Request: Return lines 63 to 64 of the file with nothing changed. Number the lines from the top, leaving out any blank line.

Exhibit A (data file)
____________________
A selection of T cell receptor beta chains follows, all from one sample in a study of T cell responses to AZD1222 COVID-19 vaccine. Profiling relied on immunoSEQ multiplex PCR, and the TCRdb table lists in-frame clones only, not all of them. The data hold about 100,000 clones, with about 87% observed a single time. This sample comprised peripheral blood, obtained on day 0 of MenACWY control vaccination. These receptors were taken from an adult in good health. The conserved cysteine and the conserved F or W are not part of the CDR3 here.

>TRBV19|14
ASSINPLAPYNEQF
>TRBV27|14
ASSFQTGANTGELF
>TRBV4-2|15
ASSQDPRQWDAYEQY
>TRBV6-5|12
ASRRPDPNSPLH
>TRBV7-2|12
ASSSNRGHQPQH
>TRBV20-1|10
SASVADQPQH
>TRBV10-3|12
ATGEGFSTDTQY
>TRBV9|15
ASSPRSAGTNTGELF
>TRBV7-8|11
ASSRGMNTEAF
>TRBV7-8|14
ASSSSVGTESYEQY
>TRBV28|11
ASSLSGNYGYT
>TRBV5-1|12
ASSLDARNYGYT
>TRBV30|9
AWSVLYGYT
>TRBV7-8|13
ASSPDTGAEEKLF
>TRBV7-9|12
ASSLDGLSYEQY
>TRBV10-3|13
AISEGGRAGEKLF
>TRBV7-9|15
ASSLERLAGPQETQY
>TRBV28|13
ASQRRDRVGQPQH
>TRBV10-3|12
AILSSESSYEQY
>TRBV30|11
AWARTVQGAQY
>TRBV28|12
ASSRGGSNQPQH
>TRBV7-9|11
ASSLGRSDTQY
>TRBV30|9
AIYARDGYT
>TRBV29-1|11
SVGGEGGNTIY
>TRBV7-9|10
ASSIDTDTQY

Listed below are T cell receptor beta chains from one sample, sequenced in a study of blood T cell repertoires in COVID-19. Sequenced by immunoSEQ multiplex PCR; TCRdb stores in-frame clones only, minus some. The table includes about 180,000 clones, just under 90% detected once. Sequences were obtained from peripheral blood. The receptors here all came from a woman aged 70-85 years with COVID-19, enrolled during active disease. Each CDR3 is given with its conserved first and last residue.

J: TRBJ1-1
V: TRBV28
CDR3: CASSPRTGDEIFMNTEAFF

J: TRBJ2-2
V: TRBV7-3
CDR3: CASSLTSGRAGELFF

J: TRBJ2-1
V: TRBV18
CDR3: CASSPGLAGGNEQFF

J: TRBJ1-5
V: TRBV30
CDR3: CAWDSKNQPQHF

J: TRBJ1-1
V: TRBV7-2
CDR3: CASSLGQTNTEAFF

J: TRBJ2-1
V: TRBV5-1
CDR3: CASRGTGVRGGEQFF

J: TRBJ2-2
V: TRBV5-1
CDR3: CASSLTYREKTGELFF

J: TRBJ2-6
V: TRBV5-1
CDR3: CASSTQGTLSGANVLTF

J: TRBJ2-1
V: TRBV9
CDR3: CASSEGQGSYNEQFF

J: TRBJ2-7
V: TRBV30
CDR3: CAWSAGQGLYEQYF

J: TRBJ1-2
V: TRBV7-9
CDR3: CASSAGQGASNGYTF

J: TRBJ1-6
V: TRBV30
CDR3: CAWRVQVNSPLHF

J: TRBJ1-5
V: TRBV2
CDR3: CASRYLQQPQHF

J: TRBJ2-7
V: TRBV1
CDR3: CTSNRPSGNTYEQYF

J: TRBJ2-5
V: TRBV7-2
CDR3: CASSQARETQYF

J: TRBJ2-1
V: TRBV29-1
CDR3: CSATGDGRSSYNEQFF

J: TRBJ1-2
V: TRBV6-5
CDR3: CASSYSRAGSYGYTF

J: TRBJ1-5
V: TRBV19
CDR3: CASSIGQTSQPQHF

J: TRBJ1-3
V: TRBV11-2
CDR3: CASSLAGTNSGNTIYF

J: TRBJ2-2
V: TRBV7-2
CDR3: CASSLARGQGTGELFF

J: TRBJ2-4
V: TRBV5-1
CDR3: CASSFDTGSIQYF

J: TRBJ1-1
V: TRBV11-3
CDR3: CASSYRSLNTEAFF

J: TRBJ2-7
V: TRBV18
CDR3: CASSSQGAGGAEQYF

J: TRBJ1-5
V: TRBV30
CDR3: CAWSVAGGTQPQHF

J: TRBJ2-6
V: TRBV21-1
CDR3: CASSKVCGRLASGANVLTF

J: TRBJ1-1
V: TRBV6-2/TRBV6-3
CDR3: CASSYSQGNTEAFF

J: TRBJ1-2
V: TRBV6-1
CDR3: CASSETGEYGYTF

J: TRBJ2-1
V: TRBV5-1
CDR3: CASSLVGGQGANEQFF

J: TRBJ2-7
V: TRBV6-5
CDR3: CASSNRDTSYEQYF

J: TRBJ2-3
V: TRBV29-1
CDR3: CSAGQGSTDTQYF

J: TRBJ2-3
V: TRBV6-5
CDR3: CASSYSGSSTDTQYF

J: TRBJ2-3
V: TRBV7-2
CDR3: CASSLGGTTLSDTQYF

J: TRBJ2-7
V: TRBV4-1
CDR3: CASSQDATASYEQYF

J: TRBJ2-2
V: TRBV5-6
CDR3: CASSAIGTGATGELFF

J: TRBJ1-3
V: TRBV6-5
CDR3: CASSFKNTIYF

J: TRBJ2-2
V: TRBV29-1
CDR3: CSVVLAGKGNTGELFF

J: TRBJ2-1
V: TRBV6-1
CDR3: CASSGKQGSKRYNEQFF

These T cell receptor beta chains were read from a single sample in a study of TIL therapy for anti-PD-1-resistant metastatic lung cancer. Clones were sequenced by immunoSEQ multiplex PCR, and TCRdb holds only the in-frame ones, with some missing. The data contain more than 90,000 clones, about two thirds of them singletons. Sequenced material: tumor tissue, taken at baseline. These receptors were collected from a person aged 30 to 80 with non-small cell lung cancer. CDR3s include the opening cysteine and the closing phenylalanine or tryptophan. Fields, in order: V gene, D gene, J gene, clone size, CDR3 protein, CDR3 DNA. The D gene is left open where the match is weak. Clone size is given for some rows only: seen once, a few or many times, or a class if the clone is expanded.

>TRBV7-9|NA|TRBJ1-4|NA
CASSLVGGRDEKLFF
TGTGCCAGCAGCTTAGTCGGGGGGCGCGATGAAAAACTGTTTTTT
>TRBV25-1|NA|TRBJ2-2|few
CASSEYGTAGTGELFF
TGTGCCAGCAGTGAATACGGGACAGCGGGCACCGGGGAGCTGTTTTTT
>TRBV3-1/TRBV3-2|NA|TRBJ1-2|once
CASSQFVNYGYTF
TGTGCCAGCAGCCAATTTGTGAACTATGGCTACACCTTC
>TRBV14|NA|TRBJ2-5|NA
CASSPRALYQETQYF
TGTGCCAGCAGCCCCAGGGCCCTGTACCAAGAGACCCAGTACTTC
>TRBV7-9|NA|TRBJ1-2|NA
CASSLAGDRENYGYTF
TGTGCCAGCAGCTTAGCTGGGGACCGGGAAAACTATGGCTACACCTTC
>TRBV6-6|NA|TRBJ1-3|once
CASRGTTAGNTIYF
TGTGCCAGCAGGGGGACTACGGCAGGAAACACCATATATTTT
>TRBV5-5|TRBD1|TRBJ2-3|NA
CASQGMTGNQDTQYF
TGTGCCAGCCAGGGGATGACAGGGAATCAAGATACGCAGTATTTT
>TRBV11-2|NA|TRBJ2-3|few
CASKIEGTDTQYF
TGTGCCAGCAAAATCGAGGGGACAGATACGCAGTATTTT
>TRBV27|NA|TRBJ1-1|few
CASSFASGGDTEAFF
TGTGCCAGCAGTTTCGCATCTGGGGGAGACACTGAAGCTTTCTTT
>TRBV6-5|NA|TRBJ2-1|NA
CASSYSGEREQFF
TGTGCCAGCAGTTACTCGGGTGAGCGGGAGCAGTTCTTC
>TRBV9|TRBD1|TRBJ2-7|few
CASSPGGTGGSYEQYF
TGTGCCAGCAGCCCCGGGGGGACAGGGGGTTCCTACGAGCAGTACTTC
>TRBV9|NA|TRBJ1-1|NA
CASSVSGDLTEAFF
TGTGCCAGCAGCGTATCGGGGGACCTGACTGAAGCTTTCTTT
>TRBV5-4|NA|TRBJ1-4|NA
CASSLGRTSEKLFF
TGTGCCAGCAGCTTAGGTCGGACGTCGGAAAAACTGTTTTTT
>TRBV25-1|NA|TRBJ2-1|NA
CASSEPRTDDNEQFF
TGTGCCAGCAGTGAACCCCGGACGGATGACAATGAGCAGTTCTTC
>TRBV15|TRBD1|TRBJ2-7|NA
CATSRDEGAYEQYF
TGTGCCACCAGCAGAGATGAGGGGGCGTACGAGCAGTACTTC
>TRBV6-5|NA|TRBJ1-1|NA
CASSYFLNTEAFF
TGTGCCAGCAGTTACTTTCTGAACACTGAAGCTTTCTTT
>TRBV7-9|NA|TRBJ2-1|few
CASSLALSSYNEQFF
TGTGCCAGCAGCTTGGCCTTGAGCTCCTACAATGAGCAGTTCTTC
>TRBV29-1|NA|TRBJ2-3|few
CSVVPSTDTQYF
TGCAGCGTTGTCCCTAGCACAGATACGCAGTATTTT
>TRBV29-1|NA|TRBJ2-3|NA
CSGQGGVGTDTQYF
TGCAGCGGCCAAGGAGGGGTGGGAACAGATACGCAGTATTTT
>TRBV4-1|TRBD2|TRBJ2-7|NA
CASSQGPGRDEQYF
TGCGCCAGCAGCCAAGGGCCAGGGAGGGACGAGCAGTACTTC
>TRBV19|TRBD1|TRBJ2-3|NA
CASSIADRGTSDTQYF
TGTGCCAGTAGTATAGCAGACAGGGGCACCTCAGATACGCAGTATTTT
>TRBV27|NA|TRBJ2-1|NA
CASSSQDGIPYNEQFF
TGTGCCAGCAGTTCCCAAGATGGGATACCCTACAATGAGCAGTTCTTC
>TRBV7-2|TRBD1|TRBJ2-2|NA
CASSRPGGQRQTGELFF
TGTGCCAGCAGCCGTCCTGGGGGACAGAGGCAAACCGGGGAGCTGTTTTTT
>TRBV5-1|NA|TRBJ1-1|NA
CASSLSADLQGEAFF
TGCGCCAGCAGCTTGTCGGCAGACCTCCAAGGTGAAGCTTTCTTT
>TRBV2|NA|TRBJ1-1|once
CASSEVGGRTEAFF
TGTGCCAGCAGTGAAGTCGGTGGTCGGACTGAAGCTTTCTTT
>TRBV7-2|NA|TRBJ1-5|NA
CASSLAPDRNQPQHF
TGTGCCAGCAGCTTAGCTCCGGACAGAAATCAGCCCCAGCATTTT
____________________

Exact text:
V: TRBV30
CDR3: CAWDSKNQPQHF